As best I can recall, I read this novel in the late 1980s, when I would collect lists of recommended novels for high school students planning to study the humanities; I may have read it a few years later. So the novel was most likely published in the mid to late 1980s; from what details I remember of the novel, it could have been written any time in the 20th century, though stylistically it seemed at least post-WW2.

It was set in a rural area, and I think in the UK or Ireland. The protagonist was a young woman, who was exceedingly shy, and who was bullied a bit by her sisters, who did not respect her. They may have been step-sisters; I remember that I was reminded of Cinderella. At one point the protagonist missed a spot while washing dishes; her sisters complained a great deal about it, one saying that she should always use a mop.

The protagonist is somehow introduced to a young man, a bit younger than her, who is sick, and who spends almost all his time in his room, playing out detailed fantasies with toy soldiers. They seem to be soul mates. He soon dies, and the protagonist manages to collect his clothes and toy soldiers, recreates his room, and spends all her time there, remembering him. Her family tries to put a stop to this, but she finds the strength to push back, and so secures her own identity.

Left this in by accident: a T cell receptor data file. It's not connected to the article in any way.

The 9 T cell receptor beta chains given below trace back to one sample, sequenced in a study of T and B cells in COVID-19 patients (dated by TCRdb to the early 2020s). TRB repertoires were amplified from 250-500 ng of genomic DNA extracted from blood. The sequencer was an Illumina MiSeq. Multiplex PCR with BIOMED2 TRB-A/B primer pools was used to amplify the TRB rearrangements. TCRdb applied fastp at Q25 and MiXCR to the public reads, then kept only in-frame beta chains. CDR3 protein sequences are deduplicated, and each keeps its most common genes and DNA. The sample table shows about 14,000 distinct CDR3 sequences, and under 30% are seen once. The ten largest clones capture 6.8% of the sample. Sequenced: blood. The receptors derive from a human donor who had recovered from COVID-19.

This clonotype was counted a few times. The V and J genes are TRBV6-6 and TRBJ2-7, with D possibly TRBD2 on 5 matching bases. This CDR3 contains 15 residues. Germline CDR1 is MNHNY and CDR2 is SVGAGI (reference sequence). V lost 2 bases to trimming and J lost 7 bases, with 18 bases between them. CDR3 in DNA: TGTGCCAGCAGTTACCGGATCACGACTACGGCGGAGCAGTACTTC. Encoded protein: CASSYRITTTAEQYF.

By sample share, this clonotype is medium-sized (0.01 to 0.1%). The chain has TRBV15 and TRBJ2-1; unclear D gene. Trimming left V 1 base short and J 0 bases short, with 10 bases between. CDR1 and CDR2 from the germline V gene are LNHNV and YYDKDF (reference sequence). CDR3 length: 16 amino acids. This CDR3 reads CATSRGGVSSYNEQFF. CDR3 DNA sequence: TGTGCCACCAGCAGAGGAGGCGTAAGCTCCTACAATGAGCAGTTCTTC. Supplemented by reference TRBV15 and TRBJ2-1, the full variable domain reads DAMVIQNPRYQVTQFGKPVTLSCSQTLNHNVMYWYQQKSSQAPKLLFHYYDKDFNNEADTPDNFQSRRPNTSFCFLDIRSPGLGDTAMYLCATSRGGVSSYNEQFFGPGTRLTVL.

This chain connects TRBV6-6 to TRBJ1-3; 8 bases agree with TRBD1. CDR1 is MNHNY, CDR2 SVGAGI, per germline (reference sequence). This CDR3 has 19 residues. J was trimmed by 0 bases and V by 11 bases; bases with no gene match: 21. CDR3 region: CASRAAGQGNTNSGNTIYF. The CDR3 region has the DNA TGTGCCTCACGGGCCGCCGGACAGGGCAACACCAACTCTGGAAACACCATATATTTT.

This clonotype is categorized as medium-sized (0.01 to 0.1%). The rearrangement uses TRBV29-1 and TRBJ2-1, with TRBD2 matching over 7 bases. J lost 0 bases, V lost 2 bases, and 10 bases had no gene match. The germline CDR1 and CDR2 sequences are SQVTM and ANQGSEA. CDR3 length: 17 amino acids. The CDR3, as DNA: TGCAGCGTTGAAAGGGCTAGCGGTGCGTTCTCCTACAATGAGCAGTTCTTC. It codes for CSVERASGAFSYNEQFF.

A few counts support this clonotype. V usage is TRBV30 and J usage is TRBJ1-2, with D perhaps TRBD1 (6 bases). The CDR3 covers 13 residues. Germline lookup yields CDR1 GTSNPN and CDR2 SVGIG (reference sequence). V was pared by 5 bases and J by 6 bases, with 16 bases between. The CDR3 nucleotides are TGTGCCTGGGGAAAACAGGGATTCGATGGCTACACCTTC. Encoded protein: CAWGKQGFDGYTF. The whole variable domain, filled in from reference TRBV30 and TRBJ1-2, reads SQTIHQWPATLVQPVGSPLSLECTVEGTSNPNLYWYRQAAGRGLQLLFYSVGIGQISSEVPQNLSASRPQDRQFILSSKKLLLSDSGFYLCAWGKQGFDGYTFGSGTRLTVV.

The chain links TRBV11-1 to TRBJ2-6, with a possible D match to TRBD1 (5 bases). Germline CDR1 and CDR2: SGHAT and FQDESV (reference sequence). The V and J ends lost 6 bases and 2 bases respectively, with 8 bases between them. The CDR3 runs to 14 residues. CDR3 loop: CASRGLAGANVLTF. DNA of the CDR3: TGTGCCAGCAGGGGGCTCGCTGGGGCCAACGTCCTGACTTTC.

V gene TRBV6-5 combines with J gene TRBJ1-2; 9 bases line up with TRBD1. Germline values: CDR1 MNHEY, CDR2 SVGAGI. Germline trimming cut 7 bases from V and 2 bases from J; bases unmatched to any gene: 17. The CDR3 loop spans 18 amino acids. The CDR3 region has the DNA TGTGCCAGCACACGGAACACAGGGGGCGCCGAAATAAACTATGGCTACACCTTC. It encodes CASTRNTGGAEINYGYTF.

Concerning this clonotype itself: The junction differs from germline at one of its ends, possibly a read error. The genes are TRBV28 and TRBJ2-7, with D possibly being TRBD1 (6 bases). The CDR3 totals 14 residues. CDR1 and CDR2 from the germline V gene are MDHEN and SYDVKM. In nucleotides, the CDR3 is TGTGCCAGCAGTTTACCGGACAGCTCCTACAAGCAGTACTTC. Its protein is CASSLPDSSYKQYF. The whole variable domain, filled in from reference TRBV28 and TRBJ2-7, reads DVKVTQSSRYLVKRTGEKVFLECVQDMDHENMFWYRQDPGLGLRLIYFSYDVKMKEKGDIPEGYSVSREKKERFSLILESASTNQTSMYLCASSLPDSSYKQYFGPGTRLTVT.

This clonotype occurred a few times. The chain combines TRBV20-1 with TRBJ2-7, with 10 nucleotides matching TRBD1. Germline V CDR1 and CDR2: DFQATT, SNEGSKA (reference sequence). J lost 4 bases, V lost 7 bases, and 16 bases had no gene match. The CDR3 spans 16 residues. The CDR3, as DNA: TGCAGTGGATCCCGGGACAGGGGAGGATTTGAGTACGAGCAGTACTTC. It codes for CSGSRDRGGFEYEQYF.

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    +1 Very good description of the book. Somehow it sounds familiar, but unfortunately I cannot help. I might have seem some movie made after the book, though.
    – virolino
    Oct 31, 2022 at 10:44
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    Welcome to Marwencol has some matches, but I think the book is a documentary. The film, Welcome to Marwen, was the dramatic fiction. Nov 1, 2022 at 11:43
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    Was she married? "Reading Turgenev" by William Trevor also looks to match some parts.
    – Ayshe
    Nov 4, 2022 at 23:27

1 Answer 1


"Reading Turgenev" by William Trevor could be a possibility.

Excerpt from Penguin Random House's readers guide:

In Reading Turgenev, Mary Louise settles for marrying Elmer Quarry, fourteen years her senior, so she can move into town and work at Quarry’s drapery. Mary Louise and Elmer share absolutely no passion—in fact, they fail to ever consummate their marriage. Elmer’s sisters, Rose and Matilda, resent Mary Louise’s intrusion into the family and continuously harass her. As Elmer and Mary Louise become more isolated from each other, Elmer disappears into drink and Mary Louise carries on a platonic affair with her frail cousin, Robert, for whom she had a childhood fascination. After Robert dies, he is no less central to Mary Louise’s life. She buys his possessions at an auction and continues to project herself and Robert into the Turgenev stories he once read to her.

I searched inside the archive.org record of the book and the details of dish having had dried cabbage leftover scene with the sisters on pages 57-58 and Robert having toy soldiers are there.


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